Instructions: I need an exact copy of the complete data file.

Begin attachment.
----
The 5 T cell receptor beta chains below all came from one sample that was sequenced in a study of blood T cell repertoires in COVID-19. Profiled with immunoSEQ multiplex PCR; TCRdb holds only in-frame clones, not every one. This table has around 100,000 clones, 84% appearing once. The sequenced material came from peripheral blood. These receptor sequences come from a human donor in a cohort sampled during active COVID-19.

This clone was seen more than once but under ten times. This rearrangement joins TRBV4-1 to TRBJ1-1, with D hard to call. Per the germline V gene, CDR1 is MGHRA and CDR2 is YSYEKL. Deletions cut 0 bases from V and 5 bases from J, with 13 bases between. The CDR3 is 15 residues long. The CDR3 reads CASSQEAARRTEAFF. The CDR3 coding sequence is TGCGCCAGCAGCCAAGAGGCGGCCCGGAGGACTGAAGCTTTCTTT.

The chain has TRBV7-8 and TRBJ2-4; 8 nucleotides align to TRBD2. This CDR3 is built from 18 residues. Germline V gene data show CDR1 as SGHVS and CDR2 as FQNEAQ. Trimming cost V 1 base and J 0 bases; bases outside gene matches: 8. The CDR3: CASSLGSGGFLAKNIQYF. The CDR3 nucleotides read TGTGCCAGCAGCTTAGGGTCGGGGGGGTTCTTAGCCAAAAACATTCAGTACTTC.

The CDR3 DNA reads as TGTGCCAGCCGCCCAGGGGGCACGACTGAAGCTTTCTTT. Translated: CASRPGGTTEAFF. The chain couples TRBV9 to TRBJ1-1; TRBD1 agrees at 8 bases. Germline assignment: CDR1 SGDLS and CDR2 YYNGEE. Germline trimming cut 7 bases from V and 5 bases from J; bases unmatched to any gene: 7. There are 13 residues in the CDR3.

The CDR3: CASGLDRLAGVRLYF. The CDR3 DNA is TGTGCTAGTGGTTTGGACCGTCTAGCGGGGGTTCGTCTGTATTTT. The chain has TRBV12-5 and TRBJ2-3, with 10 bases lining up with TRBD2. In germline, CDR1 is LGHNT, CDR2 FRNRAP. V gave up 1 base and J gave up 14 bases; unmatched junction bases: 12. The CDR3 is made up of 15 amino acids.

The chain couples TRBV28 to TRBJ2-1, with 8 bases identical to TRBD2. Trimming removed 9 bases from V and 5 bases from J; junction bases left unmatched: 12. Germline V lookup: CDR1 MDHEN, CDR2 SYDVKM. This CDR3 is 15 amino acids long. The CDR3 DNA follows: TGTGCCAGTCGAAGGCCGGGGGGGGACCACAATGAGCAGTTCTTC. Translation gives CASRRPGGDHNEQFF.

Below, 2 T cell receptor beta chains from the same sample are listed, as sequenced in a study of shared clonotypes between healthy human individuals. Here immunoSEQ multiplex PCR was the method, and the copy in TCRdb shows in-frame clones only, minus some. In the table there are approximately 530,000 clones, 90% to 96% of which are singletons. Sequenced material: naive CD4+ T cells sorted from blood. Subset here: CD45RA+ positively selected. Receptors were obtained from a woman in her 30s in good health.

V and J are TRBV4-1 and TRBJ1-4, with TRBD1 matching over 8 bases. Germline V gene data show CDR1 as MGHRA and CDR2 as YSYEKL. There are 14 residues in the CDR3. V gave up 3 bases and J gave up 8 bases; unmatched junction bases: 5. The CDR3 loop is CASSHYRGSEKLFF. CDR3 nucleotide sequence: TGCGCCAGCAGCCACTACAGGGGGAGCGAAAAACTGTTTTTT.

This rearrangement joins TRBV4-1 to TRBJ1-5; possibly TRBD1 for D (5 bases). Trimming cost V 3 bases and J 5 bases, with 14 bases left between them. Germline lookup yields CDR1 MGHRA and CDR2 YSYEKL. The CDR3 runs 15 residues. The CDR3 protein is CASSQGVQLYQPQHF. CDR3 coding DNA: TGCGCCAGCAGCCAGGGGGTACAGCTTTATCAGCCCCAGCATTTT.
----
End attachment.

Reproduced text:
The 5 T cell receptor beta chains below all came from one sample that was sequenced in a study of blood T cell repertoires in COVID-19. Profiled with immunoSEQ multiplex PCR; TCRdb holds only in-frame clones, not every one. This table has around 100,000 clones, 84% appearing once. The sequenced material came from peripheral blood. These receptor sequences come from a human donor in a cohort sampled during active COVID-19.

This clone was seen more than once but under ten times. This rearrangement joins TRBV4-1 to TRBJ1-1, with D hard to call. Per the germline V gene, CDR1 is MGHRA and CDR2 is YSYEKL. Deletions cut 0 bases from V and 5 bases from J, with 13 bases between. The CDR3 is 15 residues long. The CDR3 reads CASSQEAARRTEAFF. The CDR3 coding sequence is TGCGCCAGCAGCCAAGAGGCGGCCCGGAGGACTGAAGCTTTCTTT.

The chain has TRBV7-8 and TRBJ2-4; 8 nucleotides align to TRBD2. This CDR3 is built from 18 residues. Germline V gene data show CDR1 as SGHVS and CDR2 as FQNEAQ. Trimming cost V 1 base and J 0 bases; bases outside gene matches: 8. The CDR3: CASSLGSGGFLAKNIQYF. The CDR3 nucleotides read TGTGCCAGCAGCTTAGGGTCGGGGGGGTTCTTAGCCAAAAACATTCAGTACTTC.

The CDR3 DNA reads as TGTGCCAGCCGCCCAGGGGGCACGACTGAAGCTTTCTTT. Translated: CASRPGGTTEAFF. The chain couples TRBV9 to TRBJ1-1; TRBD1 agrees at 8 bases. Germline assignment: CDR1 SGDLS and CDR2 YYNGEE. Germline trimming cut 7 bases from V and 5 bases from J; bases unmatched to any gene: 7. There are 13 residues in the CDR3.

The CDR3: CASGLDRLAGVRLYF. The CDR3 DNA is TGTGCTAGTGGTTTGGACCGTCTAGCGGGGGTTCGTCTGTATTTT. The chain has TRBV12-5 and TRBJ2-3, with 10 bases lining up with TRBD2. In germline, CDR1 is LGHNT, CDR2 FRNRAP. V gave up 1 base and J gave up 14 bases; unmatched junction bases: 12. The CDR3 is made up of 15 amino acids.

The chain couples TRBV28 to TRBJ2-1, with 8 bases identical to TRBD2. Trimming removed 9 bases from V and 5 bases from J; junction bases left unmatched: 12. Germline V lookup: CDR1 MDHEN, CDR2 SYDVKM. This CDR3 is 15 amino acids long. The CDR3 DNA follows: TGTGCCAGTCGAAGGCCGGGGGGGGACCACAATGAGCAGTTCTTC. Translation gives CASRRPGGDHNEQFF.

Below, 2 T cell receptor beta chains from the same sample are listed, as sequenced in a study of shared clonotypes between healthy human individuals. Here immunoSEQ multiplex PCR was the method, and the copy in TCRdb shows in-frame clones only, minus some. In the table there are approximately 530,000 clones, 90% to 96% of which are singletons. Sequenced material: naive CD4+ T cells sorted from blood. Subset here: CD45RA+ positively selected. Receptors were obtained from a woman in her 30s in good health.

V and J are TRBV4-1 and TRBJ1-4, with TRBD1 matching over 8 bases. Germline V gene data show CDR1 as MGHRA and CDR2 as YSYEKL. There are 14 residues in the CDR3. V gave up 3 bases and J gave up 8 bases; unmatched junction bases: 5. The CDR3 loop is CASSHYRGSEKLFF. CDR3 nucleotide sequence: TGCGCCAGCAGCCACTACAGGGGGAGCGAAAAACTGTTTTTT.

This rearrangement joins TRBV4-1 to TRBJ1-5; possibly TRBD1 for D (5 bases). Trimming cost V 3 bases and J 5 bases, with 14 bases left between them. Germline lookup yields CDR1 MGHRA and CDR2 YSYEKL. The CDR3 runs 15 residues. The CDR3 protein is CASSQGVQLYQPQHF. CDR3 coding DNA: TGCGCCAGCAGCCAGGGGGTACAGCTTTATCAGCCCCAGCATTTT.